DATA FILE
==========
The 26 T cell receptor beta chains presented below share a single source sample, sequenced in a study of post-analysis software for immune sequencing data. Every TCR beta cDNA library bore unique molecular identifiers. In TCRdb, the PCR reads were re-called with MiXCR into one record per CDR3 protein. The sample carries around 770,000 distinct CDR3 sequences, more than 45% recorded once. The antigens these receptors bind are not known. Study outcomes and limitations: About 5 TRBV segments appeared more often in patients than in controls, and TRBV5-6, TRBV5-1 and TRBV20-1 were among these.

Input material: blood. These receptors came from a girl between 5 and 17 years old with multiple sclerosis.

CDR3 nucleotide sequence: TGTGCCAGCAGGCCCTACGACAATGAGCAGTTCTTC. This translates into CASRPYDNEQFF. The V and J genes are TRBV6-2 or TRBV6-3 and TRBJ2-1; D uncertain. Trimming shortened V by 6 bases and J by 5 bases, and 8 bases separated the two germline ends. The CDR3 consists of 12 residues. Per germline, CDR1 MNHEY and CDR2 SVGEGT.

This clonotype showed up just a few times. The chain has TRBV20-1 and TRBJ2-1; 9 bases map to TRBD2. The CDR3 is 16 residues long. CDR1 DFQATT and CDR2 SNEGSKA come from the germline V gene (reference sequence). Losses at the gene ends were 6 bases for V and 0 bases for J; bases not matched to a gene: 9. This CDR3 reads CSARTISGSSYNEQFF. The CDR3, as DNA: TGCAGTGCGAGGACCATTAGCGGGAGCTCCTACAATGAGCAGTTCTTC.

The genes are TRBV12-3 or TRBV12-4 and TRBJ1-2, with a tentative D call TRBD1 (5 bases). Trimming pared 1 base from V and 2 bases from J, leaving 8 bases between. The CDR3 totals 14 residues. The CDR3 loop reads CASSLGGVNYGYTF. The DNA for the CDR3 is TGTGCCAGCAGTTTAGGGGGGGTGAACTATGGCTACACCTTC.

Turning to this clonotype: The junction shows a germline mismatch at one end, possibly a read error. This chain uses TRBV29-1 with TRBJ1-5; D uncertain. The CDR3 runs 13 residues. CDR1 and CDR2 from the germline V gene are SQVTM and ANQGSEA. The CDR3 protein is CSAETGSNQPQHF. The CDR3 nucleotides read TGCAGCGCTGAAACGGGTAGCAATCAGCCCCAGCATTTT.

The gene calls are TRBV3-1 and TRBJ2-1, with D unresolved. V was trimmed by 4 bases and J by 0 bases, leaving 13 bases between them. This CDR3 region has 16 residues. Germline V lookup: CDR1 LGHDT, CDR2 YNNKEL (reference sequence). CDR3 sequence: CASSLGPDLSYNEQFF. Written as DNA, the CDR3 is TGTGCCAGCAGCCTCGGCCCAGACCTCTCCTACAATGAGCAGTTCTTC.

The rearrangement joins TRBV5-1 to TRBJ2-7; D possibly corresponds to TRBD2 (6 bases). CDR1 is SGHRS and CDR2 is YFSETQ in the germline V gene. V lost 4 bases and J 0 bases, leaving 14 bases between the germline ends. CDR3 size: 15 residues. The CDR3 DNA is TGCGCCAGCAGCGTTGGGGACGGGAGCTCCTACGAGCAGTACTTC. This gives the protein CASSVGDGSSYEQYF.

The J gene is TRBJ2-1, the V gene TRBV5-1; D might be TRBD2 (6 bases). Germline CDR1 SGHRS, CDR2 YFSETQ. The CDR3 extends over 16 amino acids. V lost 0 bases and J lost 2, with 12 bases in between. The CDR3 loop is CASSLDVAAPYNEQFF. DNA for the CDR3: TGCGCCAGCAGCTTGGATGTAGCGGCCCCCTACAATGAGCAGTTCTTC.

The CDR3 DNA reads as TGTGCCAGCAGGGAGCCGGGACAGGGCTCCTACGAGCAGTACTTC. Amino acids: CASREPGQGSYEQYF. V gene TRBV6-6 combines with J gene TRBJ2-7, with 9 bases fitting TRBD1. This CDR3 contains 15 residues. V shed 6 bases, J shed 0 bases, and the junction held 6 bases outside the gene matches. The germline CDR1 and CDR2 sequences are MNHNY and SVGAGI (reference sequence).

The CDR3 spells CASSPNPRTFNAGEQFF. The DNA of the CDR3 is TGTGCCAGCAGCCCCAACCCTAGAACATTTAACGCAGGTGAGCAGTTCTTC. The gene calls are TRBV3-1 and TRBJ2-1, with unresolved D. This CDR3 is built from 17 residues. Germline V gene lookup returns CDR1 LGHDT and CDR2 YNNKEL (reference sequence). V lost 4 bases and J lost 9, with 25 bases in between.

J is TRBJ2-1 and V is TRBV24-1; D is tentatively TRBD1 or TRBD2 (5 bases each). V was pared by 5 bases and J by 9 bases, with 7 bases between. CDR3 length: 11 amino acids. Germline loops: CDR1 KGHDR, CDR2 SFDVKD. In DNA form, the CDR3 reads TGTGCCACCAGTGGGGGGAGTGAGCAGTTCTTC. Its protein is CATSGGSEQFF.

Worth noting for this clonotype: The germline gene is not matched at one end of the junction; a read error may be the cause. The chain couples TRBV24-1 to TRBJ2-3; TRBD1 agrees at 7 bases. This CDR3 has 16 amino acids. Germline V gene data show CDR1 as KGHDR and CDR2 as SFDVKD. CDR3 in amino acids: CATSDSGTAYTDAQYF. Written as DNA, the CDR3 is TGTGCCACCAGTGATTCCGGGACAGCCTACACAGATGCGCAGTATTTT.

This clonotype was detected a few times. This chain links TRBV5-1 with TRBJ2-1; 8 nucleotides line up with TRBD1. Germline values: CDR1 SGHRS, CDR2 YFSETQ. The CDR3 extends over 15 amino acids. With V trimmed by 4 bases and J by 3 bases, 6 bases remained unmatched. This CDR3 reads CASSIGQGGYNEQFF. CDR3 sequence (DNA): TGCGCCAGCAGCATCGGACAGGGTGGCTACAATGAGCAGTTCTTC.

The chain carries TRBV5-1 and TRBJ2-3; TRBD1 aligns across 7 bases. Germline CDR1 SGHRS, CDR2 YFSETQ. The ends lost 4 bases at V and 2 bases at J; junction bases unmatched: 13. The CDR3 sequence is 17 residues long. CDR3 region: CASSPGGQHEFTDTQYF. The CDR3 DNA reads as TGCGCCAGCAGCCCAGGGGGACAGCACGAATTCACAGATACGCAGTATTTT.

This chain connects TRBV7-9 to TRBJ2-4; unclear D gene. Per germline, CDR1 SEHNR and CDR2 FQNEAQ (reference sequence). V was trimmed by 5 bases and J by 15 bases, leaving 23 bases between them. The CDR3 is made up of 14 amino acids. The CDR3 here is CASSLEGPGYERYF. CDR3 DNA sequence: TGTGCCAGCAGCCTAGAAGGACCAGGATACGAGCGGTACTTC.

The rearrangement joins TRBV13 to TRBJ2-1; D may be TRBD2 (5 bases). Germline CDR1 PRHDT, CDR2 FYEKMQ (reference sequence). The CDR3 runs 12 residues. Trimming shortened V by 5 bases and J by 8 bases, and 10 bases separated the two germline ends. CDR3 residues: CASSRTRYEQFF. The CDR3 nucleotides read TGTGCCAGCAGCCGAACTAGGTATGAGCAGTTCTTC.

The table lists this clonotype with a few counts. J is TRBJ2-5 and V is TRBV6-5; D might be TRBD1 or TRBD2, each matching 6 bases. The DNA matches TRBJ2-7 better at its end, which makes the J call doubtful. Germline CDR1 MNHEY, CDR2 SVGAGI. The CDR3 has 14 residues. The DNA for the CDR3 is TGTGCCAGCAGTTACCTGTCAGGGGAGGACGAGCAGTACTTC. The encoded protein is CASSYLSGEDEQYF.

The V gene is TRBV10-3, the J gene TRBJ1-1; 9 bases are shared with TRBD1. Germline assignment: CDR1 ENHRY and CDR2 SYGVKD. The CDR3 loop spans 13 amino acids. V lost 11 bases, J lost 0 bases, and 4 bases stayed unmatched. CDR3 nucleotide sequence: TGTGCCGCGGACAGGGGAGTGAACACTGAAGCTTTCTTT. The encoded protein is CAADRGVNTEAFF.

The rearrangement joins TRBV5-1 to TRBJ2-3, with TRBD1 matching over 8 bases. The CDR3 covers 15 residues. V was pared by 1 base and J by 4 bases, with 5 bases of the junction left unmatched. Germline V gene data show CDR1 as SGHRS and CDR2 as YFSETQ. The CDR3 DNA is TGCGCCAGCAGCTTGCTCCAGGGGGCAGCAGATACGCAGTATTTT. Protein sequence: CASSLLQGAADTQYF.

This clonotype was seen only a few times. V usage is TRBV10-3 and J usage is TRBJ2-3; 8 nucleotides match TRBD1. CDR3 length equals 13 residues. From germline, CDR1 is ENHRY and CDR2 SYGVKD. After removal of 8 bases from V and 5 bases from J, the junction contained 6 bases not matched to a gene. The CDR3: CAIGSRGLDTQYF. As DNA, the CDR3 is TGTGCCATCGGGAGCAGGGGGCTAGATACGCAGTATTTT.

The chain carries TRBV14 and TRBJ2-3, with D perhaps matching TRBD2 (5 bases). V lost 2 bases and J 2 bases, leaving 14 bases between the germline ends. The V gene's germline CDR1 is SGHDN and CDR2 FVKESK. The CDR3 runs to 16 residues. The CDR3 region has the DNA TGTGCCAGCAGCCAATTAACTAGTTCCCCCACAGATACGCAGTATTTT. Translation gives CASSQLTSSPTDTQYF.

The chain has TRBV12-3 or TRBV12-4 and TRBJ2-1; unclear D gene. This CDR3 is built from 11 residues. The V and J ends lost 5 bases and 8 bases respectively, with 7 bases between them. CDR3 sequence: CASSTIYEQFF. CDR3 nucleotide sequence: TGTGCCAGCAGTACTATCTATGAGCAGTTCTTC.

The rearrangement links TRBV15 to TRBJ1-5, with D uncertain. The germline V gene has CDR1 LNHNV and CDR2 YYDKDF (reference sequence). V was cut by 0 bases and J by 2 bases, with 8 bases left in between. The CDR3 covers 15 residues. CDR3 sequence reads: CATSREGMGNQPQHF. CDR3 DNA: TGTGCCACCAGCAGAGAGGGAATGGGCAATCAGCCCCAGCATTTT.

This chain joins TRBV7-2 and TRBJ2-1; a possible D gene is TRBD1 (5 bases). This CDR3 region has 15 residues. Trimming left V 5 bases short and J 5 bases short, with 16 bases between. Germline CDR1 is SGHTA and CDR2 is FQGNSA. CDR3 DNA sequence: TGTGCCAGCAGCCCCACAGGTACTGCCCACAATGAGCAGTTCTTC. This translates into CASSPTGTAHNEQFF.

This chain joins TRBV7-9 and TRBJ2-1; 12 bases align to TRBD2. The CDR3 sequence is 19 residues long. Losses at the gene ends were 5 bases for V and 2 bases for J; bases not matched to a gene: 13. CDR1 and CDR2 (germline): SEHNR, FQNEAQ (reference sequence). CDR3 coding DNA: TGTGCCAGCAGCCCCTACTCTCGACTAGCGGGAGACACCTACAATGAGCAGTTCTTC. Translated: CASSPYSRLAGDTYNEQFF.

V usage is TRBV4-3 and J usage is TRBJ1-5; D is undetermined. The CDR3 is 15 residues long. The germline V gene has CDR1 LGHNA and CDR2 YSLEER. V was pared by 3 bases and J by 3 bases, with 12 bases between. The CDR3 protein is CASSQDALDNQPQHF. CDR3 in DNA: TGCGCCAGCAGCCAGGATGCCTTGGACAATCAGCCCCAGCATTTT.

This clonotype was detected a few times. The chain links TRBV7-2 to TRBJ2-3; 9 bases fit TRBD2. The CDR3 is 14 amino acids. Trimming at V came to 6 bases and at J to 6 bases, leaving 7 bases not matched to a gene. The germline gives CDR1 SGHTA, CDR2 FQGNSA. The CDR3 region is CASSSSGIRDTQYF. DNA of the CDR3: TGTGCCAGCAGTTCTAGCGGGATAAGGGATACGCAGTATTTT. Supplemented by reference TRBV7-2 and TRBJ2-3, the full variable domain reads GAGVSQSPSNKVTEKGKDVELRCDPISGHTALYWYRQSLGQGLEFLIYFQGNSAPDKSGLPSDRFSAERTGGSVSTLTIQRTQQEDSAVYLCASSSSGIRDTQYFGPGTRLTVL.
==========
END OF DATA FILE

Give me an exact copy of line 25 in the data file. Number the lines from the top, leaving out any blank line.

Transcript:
This chain joins TRBV7-2 and TRBJ2-1; a possible D gene is TRBD1 (5 bases). This CDR3 region has 15 residues. Trimming left V 5 bases short and J 5 bases short, with 16 bases between. Germline CDR1 is SGHTA and CDR2 is FQGNSA. CDR3 DNA sequence: TGTGCCAGCAGCCCCACAGGTACTGCCCACAATGAGCAGTTCTTC. This translates into CASSPTGTAHNEQFF.